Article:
MBJ, already one of the most fascinating and powerful actors working today, instills the role with a fiery passion that inspired more than it’s share of “Killmonger was right” pieces following the film. He’s a ruthless, driven man, but one we still are able to empathize with. We understand his hate and rage, if not his methods. In a film franchise that has had more than it’s share of villains who don’t live up to the heroes (at least before Phase III), that’s a powerful thing that puts him above and beyond his contemporaries. Andrew Clark

Best Hero – Captain America

There are certainly flashier heroes, and there are absolutely more powerful ones, but none of them hit me quite the way Steve Rogers has over the course of the MCU. Marvel gave us a hero who is first and foremost a good man and used him to examine the issue of what it means to be good in an extremely complicated world that contains few easy answers. Cap’s struggles with adapting to a modern world he was thrust into and the pull between his responsibility as an Avenger and his responsibility to the people he cares about make him deeply human and one of the best genre characters around. Allen Strickland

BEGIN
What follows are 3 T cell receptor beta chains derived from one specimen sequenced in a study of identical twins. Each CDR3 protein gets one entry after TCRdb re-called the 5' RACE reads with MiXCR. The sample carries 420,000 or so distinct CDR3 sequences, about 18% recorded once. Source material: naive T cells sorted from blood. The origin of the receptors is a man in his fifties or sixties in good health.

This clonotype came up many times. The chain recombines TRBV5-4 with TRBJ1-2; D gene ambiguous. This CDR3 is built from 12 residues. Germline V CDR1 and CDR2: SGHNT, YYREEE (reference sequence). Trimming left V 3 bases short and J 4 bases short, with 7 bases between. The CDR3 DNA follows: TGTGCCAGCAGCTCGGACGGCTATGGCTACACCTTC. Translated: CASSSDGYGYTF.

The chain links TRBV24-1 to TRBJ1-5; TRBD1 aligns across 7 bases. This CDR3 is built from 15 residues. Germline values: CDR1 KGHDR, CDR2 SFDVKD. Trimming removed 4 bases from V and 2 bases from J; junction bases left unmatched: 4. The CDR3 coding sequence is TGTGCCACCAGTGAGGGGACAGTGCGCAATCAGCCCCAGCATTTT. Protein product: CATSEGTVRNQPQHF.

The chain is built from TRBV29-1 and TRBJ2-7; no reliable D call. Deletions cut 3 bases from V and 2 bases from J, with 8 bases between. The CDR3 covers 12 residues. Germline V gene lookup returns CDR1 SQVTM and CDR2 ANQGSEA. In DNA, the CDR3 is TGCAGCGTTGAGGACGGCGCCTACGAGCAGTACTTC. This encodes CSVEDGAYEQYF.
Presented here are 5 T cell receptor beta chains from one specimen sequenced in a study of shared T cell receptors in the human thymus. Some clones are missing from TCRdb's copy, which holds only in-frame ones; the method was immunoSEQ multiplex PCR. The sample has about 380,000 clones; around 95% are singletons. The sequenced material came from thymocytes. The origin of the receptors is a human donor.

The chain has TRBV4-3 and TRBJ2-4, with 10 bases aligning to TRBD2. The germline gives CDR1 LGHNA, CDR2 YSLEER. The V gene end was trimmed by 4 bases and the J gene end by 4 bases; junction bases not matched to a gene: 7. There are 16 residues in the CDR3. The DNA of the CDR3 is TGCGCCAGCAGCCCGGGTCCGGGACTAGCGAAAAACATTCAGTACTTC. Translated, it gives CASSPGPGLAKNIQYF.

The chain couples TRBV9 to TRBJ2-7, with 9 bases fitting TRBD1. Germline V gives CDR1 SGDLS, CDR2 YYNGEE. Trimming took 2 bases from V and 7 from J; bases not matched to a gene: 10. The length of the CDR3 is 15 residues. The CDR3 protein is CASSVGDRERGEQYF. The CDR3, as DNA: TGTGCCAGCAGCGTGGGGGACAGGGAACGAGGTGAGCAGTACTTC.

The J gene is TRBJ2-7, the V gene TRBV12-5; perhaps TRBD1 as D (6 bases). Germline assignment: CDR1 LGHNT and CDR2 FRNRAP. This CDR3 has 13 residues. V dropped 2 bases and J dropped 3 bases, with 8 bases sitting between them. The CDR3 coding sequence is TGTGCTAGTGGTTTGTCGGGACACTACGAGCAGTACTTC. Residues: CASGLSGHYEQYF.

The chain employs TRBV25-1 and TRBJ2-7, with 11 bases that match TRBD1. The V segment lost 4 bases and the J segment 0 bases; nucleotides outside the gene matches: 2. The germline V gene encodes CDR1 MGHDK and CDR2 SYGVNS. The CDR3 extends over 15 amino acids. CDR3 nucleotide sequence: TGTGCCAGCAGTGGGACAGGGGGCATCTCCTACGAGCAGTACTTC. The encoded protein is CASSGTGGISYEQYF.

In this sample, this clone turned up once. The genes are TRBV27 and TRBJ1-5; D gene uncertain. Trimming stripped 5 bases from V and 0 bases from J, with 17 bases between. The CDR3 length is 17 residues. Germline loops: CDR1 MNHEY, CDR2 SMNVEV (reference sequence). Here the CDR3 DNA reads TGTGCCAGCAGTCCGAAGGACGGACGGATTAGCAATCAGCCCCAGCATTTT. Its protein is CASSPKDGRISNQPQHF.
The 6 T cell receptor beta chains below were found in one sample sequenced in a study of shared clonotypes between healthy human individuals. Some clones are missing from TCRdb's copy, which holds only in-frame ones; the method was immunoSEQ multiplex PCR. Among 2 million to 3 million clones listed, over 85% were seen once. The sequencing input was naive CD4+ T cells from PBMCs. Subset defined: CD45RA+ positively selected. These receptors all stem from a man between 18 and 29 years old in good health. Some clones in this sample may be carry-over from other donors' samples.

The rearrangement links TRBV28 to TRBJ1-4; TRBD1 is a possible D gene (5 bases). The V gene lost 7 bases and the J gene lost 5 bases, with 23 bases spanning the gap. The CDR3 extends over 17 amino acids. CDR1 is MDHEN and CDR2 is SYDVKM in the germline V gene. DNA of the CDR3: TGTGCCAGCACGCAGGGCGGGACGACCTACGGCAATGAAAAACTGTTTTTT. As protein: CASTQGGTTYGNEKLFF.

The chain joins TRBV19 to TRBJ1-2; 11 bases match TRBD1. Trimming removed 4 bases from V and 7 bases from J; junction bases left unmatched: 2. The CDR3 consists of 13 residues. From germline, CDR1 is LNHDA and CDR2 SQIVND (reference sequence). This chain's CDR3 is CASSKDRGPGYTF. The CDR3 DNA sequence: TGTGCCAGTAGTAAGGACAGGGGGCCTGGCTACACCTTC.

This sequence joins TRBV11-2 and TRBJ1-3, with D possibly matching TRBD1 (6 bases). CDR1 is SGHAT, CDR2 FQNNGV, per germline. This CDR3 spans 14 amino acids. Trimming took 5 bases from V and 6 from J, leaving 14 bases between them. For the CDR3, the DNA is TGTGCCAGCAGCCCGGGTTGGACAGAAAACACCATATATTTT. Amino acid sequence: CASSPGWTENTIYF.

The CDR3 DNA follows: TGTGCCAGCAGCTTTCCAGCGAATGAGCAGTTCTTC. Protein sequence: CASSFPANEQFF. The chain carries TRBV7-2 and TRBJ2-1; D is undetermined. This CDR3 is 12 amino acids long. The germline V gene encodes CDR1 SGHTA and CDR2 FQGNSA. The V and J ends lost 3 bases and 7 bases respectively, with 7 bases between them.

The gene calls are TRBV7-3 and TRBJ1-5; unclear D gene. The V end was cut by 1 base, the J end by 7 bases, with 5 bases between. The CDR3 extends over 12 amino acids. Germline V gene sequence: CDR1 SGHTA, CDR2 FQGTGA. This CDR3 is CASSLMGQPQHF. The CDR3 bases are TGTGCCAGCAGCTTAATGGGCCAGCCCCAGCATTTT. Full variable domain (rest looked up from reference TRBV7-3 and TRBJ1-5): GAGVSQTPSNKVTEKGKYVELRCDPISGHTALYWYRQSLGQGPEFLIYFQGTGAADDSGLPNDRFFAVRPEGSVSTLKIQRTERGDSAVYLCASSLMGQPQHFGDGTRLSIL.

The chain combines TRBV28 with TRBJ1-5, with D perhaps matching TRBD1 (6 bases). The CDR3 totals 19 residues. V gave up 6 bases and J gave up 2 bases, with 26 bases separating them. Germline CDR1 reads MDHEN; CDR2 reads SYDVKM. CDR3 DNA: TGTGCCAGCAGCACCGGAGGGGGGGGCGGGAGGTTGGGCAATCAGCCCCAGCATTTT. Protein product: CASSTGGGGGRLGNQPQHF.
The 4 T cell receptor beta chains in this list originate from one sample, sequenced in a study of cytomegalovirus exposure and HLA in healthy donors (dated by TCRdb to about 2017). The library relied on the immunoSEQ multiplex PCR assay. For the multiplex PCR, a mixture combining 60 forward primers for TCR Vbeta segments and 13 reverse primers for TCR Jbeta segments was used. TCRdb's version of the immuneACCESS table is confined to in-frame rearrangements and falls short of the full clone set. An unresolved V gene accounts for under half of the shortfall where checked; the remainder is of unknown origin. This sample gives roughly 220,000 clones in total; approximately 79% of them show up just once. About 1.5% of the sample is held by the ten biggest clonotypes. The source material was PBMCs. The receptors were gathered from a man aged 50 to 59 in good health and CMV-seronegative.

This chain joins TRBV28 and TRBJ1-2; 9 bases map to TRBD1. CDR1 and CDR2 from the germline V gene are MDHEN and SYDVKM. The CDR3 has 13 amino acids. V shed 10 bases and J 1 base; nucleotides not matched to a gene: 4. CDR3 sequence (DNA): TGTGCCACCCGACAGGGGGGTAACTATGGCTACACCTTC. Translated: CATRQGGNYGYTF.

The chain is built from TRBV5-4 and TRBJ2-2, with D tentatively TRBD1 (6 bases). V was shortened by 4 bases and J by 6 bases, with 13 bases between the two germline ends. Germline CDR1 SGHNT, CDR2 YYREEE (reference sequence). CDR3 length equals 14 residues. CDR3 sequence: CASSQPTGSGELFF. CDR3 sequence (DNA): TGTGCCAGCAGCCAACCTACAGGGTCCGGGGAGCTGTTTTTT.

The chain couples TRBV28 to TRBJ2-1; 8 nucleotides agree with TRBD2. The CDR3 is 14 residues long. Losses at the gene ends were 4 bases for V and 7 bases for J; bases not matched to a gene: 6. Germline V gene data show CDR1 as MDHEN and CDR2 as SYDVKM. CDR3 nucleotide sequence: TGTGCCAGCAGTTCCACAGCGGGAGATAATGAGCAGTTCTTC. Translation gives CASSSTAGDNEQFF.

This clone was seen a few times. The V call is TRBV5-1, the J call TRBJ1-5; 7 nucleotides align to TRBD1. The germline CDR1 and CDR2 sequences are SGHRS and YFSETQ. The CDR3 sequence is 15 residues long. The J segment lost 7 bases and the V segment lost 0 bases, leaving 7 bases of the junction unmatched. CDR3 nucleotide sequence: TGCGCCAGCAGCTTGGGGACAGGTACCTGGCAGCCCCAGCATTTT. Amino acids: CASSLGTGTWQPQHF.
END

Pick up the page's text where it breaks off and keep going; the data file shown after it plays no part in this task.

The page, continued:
Best Sidekick – Korg

Sidekicks make a lot of sense for superheroes because they satisfy a lot of needs that they have, as pulp heroes. Sidekicks are teammates, so Batman can teach Robin his gadgets in a way that also gives exposition for the audience. They’re weaker, so Superman has to rescue Jimmy Olsen for extra drama. They’re friends, so Captain Marvel can talk to Captain Marvel Jr. about his problems. They tend to be more normal, so Sherlock Holmes seems even weirder by association with Dr. Watson.1

I only listed DC superheroes and sidekicks up there, for a couple of reasons: One, I like being a bit of a contrarian, and two, Marvel have always shied away from sidekicks in the classical sense. Captain America had Bucky in the ’40s, but Spider-Man broke ground by being a teenage hero in his own right instead of just a sidekick, and after their success there, they’ve always been reticent to make formalized partnerships in the same way.

Just as with a lot of their storytelling decisions, the Marvel movies have interpreted the comics through a different lens, and a lot of the MCU’s greatest hero are paired off with normal, weaker teammates/friends, who fulfill those same needs: Captain Marvel can teach Maria Rambeau her gadgets, Iron Man has to rescue War “Rhodey” Machine for extra drama, Captain America can talk to The Falcon about his problems, and Doctor Strange seems even weirder by association with Wong The Wizard.2

For the best sidekick, though, you have to go to Taika Waititi’s Korg. Waititi made his name on finding the absurd and everyday in grand, romantic situations, and he brings every ounce of that creative energy to the role he played himself via mo-cap: A big tough rock monster battle slave who’s really just kind of a well-disposed dork.